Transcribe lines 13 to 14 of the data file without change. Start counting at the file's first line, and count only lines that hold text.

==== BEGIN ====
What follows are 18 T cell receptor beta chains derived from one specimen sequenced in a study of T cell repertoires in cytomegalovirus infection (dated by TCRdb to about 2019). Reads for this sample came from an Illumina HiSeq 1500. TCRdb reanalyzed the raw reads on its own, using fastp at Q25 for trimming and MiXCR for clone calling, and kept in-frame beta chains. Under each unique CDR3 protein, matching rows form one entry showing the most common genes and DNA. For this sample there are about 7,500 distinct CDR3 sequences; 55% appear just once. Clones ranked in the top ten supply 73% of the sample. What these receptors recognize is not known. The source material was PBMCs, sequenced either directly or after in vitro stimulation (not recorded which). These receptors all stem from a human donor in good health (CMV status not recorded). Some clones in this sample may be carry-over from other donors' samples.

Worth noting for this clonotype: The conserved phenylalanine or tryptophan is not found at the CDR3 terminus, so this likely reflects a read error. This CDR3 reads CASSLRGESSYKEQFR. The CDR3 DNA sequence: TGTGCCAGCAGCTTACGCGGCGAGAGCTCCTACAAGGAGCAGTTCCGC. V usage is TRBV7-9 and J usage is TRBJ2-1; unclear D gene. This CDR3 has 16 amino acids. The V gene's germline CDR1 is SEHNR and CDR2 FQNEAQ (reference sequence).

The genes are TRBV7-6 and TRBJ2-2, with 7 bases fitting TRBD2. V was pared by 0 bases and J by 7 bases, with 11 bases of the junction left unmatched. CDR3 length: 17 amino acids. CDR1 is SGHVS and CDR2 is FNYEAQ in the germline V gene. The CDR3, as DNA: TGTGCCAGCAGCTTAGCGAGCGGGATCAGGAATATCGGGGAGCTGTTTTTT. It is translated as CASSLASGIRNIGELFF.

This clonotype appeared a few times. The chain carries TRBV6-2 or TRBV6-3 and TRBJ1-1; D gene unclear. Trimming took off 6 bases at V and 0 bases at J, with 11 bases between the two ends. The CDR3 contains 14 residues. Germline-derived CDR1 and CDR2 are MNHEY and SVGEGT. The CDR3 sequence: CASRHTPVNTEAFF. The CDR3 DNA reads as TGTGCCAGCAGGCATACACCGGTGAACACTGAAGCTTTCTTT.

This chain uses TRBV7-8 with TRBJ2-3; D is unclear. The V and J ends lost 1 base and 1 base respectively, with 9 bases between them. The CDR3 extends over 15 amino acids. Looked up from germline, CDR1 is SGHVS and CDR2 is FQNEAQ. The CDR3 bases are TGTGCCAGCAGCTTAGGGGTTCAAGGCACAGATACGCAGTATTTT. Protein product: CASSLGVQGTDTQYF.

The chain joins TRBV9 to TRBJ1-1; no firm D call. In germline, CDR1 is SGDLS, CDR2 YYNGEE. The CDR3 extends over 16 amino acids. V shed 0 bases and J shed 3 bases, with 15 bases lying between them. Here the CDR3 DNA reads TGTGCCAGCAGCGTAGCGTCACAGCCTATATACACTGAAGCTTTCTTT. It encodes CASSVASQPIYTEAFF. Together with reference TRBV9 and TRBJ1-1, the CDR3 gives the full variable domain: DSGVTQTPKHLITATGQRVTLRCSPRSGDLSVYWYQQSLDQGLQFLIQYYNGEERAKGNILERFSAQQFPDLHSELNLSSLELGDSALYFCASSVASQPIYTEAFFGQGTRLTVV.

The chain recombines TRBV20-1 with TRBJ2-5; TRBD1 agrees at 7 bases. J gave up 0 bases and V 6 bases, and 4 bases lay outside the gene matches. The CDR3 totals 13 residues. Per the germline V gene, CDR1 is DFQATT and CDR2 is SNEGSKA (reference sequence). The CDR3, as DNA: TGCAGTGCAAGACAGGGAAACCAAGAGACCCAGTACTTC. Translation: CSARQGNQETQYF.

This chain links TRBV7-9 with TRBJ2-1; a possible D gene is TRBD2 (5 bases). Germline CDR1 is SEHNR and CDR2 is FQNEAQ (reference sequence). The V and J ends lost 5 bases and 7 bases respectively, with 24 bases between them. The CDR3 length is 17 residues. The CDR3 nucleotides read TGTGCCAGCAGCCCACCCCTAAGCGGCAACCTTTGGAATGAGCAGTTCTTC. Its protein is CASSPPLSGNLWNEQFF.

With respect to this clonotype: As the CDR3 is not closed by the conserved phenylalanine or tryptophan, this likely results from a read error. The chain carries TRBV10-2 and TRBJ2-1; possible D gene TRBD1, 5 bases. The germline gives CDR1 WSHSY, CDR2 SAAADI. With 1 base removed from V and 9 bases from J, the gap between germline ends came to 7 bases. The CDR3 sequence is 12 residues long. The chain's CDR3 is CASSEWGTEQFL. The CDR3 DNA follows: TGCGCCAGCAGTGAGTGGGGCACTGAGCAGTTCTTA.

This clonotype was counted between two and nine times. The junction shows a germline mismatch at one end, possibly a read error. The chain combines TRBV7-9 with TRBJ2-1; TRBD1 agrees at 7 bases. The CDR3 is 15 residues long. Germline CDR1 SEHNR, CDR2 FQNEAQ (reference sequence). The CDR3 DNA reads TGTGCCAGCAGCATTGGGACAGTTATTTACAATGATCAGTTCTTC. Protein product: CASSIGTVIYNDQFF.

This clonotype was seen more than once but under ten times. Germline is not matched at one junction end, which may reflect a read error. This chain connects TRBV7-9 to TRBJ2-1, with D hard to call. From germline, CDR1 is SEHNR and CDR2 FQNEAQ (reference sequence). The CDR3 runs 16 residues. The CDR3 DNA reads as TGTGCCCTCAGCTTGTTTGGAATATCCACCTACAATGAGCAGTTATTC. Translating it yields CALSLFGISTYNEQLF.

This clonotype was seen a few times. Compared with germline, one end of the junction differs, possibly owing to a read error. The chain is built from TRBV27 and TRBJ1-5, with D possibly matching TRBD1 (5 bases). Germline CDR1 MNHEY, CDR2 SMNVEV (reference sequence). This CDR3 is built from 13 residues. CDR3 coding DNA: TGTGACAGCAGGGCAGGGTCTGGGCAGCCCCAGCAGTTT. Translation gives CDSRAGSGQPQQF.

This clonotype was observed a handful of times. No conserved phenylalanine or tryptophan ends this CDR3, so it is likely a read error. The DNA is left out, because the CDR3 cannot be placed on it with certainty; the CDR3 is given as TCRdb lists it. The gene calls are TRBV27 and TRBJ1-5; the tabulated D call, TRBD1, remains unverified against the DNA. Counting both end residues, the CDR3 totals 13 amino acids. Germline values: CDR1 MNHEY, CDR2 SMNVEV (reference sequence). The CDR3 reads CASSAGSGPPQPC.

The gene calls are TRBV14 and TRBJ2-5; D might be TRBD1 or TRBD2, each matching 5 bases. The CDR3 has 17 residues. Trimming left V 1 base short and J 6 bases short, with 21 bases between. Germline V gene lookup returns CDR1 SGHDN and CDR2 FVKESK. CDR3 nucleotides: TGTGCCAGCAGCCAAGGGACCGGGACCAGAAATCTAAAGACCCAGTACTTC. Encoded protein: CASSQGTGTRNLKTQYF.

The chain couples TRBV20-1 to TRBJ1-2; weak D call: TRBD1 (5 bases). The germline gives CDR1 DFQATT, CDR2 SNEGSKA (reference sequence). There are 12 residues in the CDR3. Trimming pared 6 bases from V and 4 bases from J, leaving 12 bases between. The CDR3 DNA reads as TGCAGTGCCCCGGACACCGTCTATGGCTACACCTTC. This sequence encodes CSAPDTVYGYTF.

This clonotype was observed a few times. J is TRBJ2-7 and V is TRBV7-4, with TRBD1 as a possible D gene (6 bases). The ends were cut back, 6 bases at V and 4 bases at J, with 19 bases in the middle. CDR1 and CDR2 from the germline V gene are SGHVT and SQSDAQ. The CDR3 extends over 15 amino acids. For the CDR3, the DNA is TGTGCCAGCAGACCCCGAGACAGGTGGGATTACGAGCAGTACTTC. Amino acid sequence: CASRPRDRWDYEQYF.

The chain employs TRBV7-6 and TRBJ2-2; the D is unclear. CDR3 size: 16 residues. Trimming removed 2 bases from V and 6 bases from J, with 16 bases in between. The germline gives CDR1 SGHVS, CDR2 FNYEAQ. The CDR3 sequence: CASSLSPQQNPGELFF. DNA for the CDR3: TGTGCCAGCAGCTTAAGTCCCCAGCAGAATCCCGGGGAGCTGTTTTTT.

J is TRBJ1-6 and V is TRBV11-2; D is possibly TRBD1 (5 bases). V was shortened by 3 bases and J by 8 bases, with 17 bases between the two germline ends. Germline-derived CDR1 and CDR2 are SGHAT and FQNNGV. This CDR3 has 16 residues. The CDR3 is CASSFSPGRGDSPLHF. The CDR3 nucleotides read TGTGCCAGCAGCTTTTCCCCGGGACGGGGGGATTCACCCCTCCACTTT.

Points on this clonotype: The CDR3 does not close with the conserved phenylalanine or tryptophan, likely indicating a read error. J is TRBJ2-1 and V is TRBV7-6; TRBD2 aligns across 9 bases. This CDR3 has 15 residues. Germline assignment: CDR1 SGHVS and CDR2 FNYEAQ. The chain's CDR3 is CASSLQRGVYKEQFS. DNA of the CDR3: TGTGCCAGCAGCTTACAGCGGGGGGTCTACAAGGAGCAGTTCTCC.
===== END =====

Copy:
This clonotype was observed a handful of times. No conserved phenylalanine or tryptophan ends this CDR3, so it is likely a read error. The DNA is left out, because the CDR3 cannot be placed on it with certainty; the CDR3 is given as TCRdb lists it. The gene calls are TRBV27 and TRBJ1-5; the tabulated D call, TRBD1, remains unverified against the DNA. Counting both end residues, the CDR3 totals 13 amino acids. Germline values: CDR1 MNHEY, CDR2 SMNVEV (reference sequence). The CDR3 reads CASSAGSGPPQPC.

The gene calls are TRBV14 and TRBJ2-5; D might be TRBD1 or TRBD2, each matching 5 bases. The CDR3 has 17 residues. Trimming left V 1 base short and J 6 bases short, with 21 bases between. Germline V gene lookup returns CDR1 SGHDN and CDR2 FVKESK. CDR3 nucleotides: TGTGCCAGCAGCCAAGGGACCGGGACCAGAAATCTAAAGACCCAGTACTTC. Encoded protein: CASSQGTGTRNLKTQYF.